The IRS has long warned taxpayers to be on the look-out for deceptive phone calls from criminals posing as IRS agents. These scams were once thought to target the elderly, those within specific socioeconomic groups, or those who recently immigrated to the United States. However, based on the anecdotal evidence I have gathered over the past several years, I don’t think these criminals go through the trouble of targeting specific groups. Perhaps they did at one time, but now they appear to be just “shooting from the hip” hoping to deceive even a small fraction of the taxpayers that they contact each day.
I have seen how prevalent these phone scams have been in Sacramento, and now with our new office location, I can see that the scams are no less of an issue in the Central Valley towns of Modesto, Ceres, and Turlock. I was recently privileged to hear a recording of one of these calls and, I must say, the caller’s voice was very confident and convincing. Of course, the content of what he was saying was laughable, but the tone of the call was professional and authoritative. I say that about the content because I know what the IRS will and will not say in a phone message. First of all, the IRS is reluctant to provide details of anyone’s confidential tax account in a voice mail message unless you have previously given them permission to do so. Second, the IRS does not, in their first contact with a taxpayer, jump right into statements about criminal liability, subpoenas, and arrest warrants. And the IRS never asks for payments to be made immediately over the phone. Furthermore, if you do have a tax problem of some kind, such as owing back taxes or missing tax returns, the first contact from the IRS will be by way of a letter, not a phone call.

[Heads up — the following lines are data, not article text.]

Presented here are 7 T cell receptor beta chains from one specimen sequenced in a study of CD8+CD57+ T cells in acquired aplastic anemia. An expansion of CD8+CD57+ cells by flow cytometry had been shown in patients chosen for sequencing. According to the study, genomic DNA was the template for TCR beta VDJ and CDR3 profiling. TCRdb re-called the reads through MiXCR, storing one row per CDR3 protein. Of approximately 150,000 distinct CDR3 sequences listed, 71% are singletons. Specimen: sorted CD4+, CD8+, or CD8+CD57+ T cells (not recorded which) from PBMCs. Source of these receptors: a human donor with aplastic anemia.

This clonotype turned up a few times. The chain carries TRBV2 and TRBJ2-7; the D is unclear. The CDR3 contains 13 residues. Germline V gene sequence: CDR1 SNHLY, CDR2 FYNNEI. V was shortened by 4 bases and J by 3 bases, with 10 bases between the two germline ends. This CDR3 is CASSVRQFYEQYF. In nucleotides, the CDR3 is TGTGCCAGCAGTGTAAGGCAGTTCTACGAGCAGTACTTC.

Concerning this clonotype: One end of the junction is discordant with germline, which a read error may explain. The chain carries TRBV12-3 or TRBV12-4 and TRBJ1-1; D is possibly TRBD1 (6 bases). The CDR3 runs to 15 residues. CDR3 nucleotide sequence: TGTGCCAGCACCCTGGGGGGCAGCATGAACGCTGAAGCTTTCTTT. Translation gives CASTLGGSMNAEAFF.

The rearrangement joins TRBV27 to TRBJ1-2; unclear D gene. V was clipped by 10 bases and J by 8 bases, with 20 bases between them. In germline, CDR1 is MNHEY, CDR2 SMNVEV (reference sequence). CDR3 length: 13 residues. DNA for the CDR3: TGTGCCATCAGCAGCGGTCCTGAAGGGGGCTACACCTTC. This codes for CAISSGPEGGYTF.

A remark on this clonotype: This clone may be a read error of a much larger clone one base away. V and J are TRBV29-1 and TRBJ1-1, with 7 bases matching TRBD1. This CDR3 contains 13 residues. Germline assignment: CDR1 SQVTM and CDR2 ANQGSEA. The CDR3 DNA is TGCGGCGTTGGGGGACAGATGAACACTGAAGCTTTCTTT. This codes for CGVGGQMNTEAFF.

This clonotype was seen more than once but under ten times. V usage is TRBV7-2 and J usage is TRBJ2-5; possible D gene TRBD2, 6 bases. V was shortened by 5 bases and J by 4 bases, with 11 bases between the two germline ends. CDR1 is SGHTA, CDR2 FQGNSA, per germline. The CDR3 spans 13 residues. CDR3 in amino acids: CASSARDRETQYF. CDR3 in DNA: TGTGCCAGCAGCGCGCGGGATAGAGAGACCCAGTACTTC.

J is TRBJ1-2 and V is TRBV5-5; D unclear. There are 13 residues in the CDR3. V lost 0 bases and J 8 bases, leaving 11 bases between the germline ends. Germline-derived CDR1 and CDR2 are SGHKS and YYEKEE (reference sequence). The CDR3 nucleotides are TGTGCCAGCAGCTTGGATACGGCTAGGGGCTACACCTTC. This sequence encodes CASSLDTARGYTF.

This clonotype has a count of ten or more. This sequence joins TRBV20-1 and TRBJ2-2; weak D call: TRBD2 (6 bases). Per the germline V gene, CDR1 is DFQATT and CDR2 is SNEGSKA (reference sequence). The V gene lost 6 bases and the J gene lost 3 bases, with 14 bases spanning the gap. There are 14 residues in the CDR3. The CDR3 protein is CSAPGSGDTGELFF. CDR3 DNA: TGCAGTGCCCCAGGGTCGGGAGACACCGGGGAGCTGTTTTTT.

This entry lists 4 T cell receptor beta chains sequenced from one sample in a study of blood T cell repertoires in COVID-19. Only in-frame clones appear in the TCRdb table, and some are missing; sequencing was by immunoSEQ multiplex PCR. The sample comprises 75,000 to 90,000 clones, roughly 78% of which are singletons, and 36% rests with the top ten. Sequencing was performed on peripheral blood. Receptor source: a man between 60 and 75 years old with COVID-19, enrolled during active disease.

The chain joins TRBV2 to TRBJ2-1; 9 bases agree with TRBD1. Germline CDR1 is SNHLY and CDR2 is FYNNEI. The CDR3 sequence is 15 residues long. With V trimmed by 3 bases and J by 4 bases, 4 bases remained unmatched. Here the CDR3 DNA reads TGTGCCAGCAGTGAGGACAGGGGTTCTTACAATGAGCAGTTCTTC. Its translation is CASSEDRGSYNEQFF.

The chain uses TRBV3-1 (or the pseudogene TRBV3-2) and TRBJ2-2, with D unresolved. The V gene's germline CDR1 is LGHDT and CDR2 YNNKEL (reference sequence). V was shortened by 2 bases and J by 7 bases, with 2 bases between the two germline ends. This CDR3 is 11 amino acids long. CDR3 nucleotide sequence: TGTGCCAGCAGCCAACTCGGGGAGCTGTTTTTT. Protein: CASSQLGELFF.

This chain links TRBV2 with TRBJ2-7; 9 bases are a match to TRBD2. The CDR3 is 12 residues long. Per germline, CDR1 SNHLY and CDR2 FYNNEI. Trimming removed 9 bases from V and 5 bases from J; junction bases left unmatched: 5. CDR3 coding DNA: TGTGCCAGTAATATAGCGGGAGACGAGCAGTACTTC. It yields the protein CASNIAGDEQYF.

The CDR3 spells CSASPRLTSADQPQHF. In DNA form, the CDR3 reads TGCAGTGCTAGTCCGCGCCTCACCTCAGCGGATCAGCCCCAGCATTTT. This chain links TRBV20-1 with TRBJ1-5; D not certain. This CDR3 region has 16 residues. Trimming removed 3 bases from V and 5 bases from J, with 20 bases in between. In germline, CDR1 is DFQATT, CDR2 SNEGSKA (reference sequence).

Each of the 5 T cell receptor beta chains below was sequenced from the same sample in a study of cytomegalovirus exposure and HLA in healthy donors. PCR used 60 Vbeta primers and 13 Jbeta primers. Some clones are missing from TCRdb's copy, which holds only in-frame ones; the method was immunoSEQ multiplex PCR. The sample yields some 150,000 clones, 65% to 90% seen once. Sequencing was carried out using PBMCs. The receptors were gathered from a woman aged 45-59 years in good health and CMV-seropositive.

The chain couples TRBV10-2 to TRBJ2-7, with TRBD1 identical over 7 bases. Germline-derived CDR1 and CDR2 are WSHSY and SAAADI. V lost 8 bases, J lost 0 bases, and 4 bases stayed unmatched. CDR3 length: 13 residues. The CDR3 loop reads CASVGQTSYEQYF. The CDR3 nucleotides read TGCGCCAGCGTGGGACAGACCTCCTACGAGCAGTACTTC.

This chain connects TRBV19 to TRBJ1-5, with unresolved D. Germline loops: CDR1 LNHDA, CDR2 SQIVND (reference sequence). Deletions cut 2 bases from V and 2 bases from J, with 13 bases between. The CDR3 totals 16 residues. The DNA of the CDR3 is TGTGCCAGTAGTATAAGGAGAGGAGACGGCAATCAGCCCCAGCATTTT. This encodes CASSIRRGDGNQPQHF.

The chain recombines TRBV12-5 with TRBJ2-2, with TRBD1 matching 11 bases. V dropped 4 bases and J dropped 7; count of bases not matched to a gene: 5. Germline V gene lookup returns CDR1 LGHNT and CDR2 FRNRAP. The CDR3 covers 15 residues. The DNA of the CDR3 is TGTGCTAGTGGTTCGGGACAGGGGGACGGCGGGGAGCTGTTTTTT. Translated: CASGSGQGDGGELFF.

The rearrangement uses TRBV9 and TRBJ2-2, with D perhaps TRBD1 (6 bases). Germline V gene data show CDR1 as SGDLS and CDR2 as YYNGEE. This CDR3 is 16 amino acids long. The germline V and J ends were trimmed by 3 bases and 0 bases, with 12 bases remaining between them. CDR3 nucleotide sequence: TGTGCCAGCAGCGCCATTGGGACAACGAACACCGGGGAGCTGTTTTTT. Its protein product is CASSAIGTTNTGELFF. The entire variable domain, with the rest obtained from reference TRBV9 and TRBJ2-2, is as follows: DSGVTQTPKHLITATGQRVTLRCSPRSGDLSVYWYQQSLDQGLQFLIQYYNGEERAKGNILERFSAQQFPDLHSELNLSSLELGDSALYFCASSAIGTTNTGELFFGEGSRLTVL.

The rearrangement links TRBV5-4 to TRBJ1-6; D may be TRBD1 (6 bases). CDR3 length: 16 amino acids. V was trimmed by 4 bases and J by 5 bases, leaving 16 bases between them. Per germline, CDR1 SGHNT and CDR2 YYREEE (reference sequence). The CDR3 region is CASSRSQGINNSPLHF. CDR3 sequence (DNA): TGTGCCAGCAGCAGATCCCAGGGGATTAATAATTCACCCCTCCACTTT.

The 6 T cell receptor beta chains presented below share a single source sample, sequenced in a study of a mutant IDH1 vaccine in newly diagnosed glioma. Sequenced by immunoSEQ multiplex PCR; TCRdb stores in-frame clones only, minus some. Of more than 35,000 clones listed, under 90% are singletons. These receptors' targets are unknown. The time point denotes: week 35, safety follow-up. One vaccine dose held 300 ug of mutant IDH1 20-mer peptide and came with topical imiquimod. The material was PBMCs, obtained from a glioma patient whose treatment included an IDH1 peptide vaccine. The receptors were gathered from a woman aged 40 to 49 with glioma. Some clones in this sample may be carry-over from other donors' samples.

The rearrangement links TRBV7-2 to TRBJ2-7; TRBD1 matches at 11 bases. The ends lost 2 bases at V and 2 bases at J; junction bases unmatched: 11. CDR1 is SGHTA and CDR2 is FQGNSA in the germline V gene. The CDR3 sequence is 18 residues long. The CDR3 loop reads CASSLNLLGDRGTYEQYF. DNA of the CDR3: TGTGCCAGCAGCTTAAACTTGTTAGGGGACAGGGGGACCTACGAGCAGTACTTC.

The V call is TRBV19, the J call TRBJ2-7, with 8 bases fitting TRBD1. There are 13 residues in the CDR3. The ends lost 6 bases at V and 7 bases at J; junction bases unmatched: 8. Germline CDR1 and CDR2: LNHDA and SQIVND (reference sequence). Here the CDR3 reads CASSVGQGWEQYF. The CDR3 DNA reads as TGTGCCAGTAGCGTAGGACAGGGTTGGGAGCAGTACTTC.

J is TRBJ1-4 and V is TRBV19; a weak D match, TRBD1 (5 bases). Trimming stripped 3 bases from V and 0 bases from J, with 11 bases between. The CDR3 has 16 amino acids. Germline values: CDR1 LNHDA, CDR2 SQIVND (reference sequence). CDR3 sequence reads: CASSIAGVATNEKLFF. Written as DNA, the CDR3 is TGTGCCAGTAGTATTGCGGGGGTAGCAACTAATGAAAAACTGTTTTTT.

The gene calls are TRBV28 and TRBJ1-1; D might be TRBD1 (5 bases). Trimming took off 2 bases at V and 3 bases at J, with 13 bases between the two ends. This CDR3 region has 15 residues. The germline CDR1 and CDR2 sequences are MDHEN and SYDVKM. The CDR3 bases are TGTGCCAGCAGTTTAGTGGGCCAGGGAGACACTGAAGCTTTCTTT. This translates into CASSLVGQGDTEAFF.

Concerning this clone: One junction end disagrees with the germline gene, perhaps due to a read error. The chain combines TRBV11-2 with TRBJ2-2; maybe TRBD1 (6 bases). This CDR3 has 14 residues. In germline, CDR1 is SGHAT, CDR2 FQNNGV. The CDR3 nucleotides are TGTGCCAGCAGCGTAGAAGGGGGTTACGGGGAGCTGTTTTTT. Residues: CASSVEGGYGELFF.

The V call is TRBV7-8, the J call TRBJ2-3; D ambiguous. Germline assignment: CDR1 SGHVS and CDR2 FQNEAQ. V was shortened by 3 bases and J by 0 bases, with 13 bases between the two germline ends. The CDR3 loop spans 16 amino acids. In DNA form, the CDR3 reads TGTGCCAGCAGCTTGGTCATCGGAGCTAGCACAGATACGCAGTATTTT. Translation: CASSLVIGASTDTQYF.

My anecdotal evidence seems to confirm what the IRS is reporting about phone scams: 90,000 complaints and growing. The best way to report one of these phone calls is to complete an online scam reporting form which is accessible from TIGTA’s website.